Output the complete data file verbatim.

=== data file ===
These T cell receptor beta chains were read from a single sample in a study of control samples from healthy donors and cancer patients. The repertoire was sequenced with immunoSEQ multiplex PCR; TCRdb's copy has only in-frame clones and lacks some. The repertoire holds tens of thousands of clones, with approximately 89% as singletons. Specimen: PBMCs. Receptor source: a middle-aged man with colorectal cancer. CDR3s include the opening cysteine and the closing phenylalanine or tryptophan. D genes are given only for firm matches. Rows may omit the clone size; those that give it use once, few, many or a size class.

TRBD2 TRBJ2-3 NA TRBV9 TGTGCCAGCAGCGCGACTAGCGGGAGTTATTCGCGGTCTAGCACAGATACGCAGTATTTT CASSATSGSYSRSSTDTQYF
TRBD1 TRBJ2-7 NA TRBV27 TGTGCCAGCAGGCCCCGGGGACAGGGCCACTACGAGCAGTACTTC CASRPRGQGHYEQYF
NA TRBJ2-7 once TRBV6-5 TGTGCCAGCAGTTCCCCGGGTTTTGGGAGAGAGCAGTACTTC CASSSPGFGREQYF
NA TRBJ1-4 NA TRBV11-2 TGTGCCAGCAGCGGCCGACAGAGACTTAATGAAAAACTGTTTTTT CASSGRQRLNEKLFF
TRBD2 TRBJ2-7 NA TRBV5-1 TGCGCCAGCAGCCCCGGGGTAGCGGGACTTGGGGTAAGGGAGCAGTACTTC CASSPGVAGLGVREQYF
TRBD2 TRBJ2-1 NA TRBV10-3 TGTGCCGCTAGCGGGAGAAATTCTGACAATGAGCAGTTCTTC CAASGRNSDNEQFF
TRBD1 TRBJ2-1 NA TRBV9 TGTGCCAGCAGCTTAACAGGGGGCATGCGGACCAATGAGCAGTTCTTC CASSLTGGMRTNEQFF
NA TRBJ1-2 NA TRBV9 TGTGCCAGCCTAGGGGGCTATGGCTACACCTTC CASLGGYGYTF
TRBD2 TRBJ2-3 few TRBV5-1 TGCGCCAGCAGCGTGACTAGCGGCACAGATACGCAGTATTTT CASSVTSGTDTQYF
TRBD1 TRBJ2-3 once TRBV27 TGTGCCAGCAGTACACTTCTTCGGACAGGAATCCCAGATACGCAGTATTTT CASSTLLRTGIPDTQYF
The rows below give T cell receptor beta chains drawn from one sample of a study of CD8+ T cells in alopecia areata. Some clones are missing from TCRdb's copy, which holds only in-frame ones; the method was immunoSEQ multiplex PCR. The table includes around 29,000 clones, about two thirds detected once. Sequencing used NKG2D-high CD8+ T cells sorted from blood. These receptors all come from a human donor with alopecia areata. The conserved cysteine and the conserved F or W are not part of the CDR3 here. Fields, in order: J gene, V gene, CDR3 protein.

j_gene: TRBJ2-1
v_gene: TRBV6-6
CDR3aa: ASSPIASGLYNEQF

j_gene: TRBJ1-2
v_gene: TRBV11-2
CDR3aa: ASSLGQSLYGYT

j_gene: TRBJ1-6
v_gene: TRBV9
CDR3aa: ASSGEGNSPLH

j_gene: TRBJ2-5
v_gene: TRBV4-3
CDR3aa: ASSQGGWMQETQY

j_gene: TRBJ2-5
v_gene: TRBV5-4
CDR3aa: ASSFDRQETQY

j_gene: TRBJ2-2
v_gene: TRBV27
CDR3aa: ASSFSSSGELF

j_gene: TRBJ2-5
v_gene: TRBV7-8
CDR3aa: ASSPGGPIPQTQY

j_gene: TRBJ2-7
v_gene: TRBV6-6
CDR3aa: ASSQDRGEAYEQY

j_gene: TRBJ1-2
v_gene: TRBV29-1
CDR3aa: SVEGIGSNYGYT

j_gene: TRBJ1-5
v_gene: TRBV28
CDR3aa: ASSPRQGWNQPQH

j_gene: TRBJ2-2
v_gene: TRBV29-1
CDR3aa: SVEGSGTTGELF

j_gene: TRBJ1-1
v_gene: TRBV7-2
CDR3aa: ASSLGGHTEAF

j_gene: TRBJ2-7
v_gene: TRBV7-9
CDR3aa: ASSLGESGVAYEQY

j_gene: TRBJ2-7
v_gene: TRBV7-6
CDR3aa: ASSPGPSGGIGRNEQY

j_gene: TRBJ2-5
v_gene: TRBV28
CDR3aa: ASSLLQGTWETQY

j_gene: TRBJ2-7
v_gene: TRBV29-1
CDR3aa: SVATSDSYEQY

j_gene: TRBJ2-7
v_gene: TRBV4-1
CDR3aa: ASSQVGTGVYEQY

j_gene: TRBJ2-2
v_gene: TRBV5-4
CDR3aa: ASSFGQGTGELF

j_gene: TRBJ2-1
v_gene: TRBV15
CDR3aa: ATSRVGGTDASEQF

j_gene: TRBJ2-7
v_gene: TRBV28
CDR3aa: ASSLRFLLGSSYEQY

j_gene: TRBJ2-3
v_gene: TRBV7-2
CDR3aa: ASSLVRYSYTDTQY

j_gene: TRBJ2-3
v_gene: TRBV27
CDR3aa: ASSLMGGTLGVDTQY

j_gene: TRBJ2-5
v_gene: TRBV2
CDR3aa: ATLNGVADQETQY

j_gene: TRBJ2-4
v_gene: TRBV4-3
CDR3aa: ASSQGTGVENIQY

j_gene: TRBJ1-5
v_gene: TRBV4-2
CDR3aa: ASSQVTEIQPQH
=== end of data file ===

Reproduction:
These T cell receptor beta chains were read from a single sample in a study of control samples from healthy donors and cancer patients. The repertoire was sequenced with immunoSEQ multiplex PCR; TCRdb's copy has only in-frame clones and lacks some. The repertoire holds tens of thousands of clones, with approximately 89% as singletons. Specimen: PBMCs. Receptor source: a middle-aged man with colorectal cancer. CDR3s include the opening cysteine and the closing phenylalanine or tryptophan. D genes are given only for firm matches. Rows may omit the clone size; those that give it use once, few, many or a size class.

TRBD2 TRBJ2-3 NA TRBV9 TGTGCCAGCAGCGCGACTAGCGGGAGTTATTCGCGGTCTAGCACAGATACGCAGTATTTT CASSATSGSYSRSSTDTQYF
TRBD1 TRBJ2-7 NA TRBV27 TGTGCCAGCAGGCCCCGGGGACAGGGCCACTACGAGCAGTACTTC CASRPRGQGHYEQYF
NA TRBJ2-7 once TRBV6-5 TGTGCCAGCAGTTCCCCGGGTTTTGGGAGAGAGCAGTACTTC CASSSPGFGREQYF
NA TRBJ1-4 NA TRBV11-2 TGTGCCAGCAGCGGCCGACAGAGACTTAATGAAAAACTGTTTTTT CASSGRQRLNEKLFF
TRBD2 TRBJ2-7 NA TRBV5-1 TGCGCCAGCAGCCCCGGGGTAGCGGGACTTGGGGTAAGGGAGCAGTACTTC CASSPGVAGLGVREQYF
TRBD2 TRBJ2-1 NA TRBV10-3 TGTGCCGCTAGCGGGAGAAATTCTGACAATGAGCAGTTCTTC CAASGRNSDNEQFF
TRBD1 TRBJ2-1 NA TRBV9 TGTGCCAGCAGCTTAACAGGGGGCATGCGGACCAATGAGCAGTTCTTC CASSLTGGMRTNEQFF
NA TRBJ1-2 NA TRBV9 TGTGCCAGCCTAGGGGGCTATGGCTACACCTTC CASLGGYGYTF
TRBD2 TRBJ2-3 few TRBV5-1 TGCGCCAGCAGCGTGACTAGCGGCACAGATACGCAGTATTTT CASSVTSGTDTQYF
TRBD1 TRBJ2-3 once TRBV27 TGTGCCAGCAGTACACTTCTTCGGACAGGAATCCCAGATACGCAGTATTTT CASSTLLRTGIPDTQYF
The rows below give T cell receptor beta chains drawn from one sample of a study of CD8+ T cells in alopecia areata. Some clones are missing from TCRdb's copy, which holds only in-frame ones; the method was immunoSEQ multiplex PCR. The table includes around 29,000 clones, about two thirds detected once. Sequencing used NKG2D-high CD8+ T cells sorted from blood. These receptors all come from a human donor with alopecia areata. The conserved cysteine and the conserved F or W are not part of the CDR3 here. Fields, in order: J gene, V gene, CDR3 protein.

j_gene: TRBJ2-1
v_gene: TRBV6-6
CDR3aa: ASSPIASGLYNEQF

j_gene: TRBJ1-2
v_gene: TRBV11-2
CDR3aa: ASSLGQSLYGYT

j_gene: TRBJ1-6
v_gene: TRBV9
CDR3aa: ASSGEGNSPLH

j_gene: TRBJ2-5
v_gene: TRBV4-3
CDR3aa: ASSQGGWMQETQY

j_gene: TRBJ2-5
v_gene: TRBV5-4
CDR3aa: ASSFDRQETQY

j_gene: TRBJ2-2
v_gene: TRBV27
CDR3aa: ASSFSSSGELF

j_gene: TRBJ2-5
v_gene: TRBV7-8
CDR3aa: ASSPGGPIPQTQY

j_gene: TRBJ2-7
v_gene: TRBV6-6
CDR3aa: ASSQDRGEAYEQY

j_gene: TRBJ1-2
v_gene: TRBV29-1
CDR3aa: SVEGIGSNYGYT

j_gene: TRBJ1-5
v_gene: TRBV28
CDR3aa: ASSPRQGWNQPQH

j_gene: TRBJ2-2
v_gene: TRBV29-1
CDR3aa: SVEGSGTTGELF

j_gene: TRBJ1-1
v_gene: TRBV7-2
CDR3aa: ASSLGGHTEAF

j_gene: TRBJ2-7
v_gene: TRBV7-9
CDR3aa: ASSLGESGVAYEQY

j_gene: TRBJ2-7
v_gene: TRBV7-6
CDR3aa: ASSPGPSGGIGRNEQY

j_gene: TRBJ2-5
v_gene: TRBV28
CDR3aa: ASSLLQGTWETQY

j_gene: TRBJ2-7
v_gene: TRBV29-1
CDR3aa: SVATSDSYEQY

j_gene: TRBJ2-7
v_gene: TRBV4-1
CDR3aa: ASSQVGTGVYEQY

j_gene: TRBJ2-2
v_gene: TRBV5-4
CDR3aa: ASSFGQGTGELF

j_gene: TRBJ2-1
v_gene: TRBV15
CDR3aa: ATSRVGGTDASEQF

j_gene: TRBJ2-7
v_gene: TRBV28
CDR3aa: ASSLRFLLGSSYEQY

j_gene: TRBJ2-3
v_gene: TRBV7-2
CDR3aa: ASSLVRYSYTDTQY

j_gene: TRBJ2-3
v_gene: TRBV27
CDR3aa: ASSLMGGTLGVDTQY

j_gene: TRBJ2-5
v_gene: TRBV2
CDR3aa: ATLNGVADQETQY

j_gene: TRBJ2-4
v_gene: TRBV4-3
CDR3aa: ASSQGTGVENIQY

j_gene: TRBJ1-5
v_gene: TRBV4-2
CDR3aa: ASSQVTEIQPQH